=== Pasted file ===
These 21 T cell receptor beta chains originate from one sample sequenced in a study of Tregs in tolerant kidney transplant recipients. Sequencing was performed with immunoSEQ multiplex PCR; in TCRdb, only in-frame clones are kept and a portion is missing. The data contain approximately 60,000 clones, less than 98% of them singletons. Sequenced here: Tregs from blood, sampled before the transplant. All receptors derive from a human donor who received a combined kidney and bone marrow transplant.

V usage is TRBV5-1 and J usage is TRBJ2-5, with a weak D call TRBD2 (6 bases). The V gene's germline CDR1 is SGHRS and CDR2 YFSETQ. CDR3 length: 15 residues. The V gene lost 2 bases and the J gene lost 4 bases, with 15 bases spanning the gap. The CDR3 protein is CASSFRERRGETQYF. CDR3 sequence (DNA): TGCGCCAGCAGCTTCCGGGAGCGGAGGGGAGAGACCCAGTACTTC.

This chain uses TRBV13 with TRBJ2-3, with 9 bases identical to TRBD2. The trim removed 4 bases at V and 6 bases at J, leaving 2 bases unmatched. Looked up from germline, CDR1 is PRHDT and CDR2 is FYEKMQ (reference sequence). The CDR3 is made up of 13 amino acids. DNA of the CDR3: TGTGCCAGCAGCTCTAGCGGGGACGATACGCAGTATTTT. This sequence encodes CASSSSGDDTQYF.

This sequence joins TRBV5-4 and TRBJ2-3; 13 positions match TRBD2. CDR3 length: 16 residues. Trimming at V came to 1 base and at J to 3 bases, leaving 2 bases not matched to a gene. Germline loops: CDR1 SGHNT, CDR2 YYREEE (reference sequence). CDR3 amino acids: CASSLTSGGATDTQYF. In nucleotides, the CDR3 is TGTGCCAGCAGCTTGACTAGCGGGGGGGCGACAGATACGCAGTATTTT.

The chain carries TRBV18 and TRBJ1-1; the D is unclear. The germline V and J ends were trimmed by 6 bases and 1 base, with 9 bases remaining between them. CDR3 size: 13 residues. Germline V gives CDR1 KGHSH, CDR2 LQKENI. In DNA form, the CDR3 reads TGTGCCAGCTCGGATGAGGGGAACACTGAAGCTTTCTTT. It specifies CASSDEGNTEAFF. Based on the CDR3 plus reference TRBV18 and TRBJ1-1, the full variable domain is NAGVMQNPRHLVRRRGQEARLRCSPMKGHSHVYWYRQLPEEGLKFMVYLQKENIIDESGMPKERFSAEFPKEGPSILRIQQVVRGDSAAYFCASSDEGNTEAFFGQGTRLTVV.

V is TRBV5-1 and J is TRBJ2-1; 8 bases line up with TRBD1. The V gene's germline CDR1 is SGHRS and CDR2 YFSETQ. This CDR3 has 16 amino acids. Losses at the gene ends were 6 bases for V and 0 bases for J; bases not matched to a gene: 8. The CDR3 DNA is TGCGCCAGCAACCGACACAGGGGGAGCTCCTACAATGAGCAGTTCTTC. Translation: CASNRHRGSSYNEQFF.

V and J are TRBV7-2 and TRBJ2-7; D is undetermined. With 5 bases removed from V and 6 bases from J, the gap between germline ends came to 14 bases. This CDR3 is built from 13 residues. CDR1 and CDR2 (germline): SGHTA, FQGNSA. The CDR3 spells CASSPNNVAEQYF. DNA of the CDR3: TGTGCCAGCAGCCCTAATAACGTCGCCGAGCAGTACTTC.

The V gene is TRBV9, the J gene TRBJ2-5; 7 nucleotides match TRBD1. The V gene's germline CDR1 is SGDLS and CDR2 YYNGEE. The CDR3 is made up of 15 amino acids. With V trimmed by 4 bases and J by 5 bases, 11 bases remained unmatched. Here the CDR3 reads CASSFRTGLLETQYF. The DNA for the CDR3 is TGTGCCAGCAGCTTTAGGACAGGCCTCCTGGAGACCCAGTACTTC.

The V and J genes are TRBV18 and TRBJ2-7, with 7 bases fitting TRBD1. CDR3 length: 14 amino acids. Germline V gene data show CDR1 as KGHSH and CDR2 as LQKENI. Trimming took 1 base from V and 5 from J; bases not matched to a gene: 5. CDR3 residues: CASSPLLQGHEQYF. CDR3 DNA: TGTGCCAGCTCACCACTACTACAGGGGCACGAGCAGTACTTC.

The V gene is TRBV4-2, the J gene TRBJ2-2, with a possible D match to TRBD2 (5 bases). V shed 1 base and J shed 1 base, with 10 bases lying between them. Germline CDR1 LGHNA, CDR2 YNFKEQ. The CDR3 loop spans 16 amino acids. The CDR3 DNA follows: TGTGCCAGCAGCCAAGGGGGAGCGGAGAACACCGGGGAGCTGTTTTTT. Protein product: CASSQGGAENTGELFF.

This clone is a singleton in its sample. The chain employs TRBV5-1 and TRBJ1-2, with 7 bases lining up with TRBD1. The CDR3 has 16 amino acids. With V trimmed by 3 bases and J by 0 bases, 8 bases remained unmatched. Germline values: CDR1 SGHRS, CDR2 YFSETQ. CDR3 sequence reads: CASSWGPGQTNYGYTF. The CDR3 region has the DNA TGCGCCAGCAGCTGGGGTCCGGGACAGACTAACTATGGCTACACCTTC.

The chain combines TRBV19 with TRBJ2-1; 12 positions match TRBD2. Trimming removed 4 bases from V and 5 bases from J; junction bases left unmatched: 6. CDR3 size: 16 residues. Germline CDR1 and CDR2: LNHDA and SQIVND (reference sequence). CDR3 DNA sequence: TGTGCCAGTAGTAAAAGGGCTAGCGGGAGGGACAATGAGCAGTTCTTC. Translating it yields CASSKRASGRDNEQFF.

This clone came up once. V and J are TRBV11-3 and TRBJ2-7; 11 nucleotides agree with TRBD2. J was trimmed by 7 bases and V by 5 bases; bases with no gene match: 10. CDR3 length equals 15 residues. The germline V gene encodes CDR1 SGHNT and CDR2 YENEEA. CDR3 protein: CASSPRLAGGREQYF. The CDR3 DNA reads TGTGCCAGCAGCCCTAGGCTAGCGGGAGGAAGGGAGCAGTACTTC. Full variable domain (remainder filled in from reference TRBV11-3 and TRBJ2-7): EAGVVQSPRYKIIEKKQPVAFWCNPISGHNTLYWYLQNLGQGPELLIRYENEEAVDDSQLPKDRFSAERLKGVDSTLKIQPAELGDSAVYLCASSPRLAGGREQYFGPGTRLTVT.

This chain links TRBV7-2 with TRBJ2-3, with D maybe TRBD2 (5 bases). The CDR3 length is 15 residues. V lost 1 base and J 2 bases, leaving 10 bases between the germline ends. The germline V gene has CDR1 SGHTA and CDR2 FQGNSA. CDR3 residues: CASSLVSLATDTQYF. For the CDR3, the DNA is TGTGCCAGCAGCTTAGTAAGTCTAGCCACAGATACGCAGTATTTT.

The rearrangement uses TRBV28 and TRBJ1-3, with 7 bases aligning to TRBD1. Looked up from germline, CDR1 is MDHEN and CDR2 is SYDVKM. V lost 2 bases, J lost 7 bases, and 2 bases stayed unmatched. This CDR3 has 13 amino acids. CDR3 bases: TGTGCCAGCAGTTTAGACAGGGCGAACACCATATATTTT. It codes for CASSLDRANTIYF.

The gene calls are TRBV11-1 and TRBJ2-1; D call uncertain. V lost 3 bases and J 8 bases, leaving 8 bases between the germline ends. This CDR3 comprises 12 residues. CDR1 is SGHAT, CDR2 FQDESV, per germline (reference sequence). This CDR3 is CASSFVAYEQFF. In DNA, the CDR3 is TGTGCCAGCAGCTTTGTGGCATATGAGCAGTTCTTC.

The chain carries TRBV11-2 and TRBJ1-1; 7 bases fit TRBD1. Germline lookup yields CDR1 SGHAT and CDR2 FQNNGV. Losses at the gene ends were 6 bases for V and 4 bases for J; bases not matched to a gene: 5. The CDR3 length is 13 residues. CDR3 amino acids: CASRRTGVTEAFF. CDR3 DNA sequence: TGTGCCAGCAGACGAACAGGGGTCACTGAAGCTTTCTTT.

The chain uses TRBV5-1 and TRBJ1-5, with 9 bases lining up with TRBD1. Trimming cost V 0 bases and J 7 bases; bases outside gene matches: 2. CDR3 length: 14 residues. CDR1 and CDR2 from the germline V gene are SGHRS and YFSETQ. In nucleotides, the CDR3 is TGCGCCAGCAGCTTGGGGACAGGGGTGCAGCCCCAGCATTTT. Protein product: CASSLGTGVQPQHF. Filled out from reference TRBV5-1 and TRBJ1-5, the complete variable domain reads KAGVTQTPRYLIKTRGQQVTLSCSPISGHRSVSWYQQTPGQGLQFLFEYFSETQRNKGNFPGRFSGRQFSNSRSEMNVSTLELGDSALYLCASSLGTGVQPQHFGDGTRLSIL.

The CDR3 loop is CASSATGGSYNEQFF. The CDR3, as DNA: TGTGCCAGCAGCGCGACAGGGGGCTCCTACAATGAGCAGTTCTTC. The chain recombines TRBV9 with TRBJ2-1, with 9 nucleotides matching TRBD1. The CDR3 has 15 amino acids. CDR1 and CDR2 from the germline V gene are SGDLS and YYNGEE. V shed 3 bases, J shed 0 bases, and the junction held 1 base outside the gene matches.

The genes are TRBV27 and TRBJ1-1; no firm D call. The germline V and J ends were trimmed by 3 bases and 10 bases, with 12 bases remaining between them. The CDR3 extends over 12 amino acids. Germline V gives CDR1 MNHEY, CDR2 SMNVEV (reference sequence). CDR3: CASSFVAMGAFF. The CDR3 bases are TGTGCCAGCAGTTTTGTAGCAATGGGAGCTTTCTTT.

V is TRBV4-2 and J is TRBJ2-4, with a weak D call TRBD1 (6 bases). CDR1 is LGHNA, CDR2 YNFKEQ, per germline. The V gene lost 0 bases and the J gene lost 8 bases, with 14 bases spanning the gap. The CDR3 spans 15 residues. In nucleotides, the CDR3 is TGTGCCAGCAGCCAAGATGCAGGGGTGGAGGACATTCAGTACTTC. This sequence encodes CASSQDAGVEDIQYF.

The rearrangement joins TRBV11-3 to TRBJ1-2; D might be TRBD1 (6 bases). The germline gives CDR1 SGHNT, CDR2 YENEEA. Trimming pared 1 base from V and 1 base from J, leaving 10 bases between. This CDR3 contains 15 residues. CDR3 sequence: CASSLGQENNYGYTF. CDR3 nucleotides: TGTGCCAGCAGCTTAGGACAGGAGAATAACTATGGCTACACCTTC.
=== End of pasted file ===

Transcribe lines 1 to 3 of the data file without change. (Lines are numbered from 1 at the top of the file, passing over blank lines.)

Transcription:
These 21 T cell receptor beta chains originate from one sample sequenced in a study of Tregs in tolerant kidney transplant recipients. Sequencing was performed with immunoSEQ multiplex PCR; in TCRdb, only in-frame clones are kept and a portion is missing. The data contain approximately 60,000 clones, less than 98% of them singletons. Sequenced here: Tregs from blood, sampled before the transplant. All receptors derive from a human donor who received a combined kidney and bone marrow transplant.

V usage is TRBV5-1 and J usage is TRBJ2-5, with a weak D call TRBD2 (6 bases). The V gene's germline CDR1 is SGHRS and CDR2 YFSETQ. CDR3 length: 15 residues. The V gene lost 2 bases and the J gene lost 4 bases, with 15 bases spanning the gap. The CDR3 protein is CASSFRERRGETQYF. CDR3 sequence (DNA): TGCGCCAGCAGCTTCCGGGAGCGGAGGGGAGAGACCCAGTACTTC.

This chain uses TRBV13 with TRBJ2-3, with 9 bases identical to TRBD2. The trim removed 4 bases at V and 6 bases at J, leaving 2 bases unmatched. Looked up from germline, CDR1 is PRHDT and CDR2 is FYEKMQ (reference sequence). The CDR3 is made up of 13 amino acids. DNA of the CDR3: TGTGCCAGCAGCTCTAGCGGGGACGATACGCAGTATTTT. This sequence encodes CASSSSGDDTQYF.